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The government needs to step in before the economy is caught in a tailspin of demand destruction.

india Updated: Nov 12, 2008 21:09 IST

Two of India’s largest industrial groups are tightening their belts. The Tatas, the country’s biggest shopper of companies abroad, and Reliance Industries, furiously ramping up its petrochemicals capacity to global scale, are now putting off acquisitions and delaying planned projects, according to news reports. If anecdotal evidence is still needed that a slowdown is well and truly upon us, look no further. Over the next three years, a pipeline of $700 billion investment planned by Indian corporations stands jeopardised by the crisis on Wall Street. Scary, considering India invests around a third of its income ($300 billion) a year, which in turn has been delivering a blistering 9 per cent GDP growth. Over the last five years Ratan Tata and Mukesh Ambani, through differing business strategies, were the life of corporate India’s coming-of-age party: what afflicts them now spares no one in India Inc.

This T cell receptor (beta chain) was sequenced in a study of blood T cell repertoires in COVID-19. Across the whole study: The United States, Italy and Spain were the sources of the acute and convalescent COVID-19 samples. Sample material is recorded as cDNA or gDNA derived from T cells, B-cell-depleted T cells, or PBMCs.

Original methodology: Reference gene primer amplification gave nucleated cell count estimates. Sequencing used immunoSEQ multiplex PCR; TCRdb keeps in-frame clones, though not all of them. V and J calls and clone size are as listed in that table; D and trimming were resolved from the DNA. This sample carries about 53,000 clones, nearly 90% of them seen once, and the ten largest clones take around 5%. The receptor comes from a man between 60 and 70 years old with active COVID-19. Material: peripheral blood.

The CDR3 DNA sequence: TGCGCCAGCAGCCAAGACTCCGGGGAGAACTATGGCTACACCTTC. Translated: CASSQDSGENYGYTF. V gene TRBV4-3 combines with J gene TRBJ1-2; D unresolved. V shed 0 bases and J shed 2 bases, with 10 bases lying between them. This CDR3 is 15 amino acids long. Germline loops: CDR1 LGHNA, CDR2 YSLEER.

The news from the previous quarter was grim. The net profits of 1,379 listed companies are a third less of what they were in June-September 2007. Costs, particularly the cost of money, have ballooned as the global credit tap ran dry. However, sales held out, growing 38 per cent, fairly in line with the previous year. Companies took it on the chin by not passing on the higher cost of production to consumers in an attempt to keep the top line aloft. Not any more. Official data for October show that sales are shrinking; collection of excise — a tax on sale of merchandise — is nearly 9 per cent less. Since half this tax is collected from oil, the picture does turn alarming.

There is a limit to which producers can absorb higher input costs, and we seem to be hurtling towards it. Household spending, fuelled so far by credit, is held hostage by the global liquidity crisis as Indian companies return home to borrow. The government needs to step in before the economy is caught in a tailspin of demand destruction. China has thrown a quarter of its foreign reserves to take up the slack in a slowing economy. There is little to recommend our not doing likewise. Why wait for GDP figures later this month to state the obvious?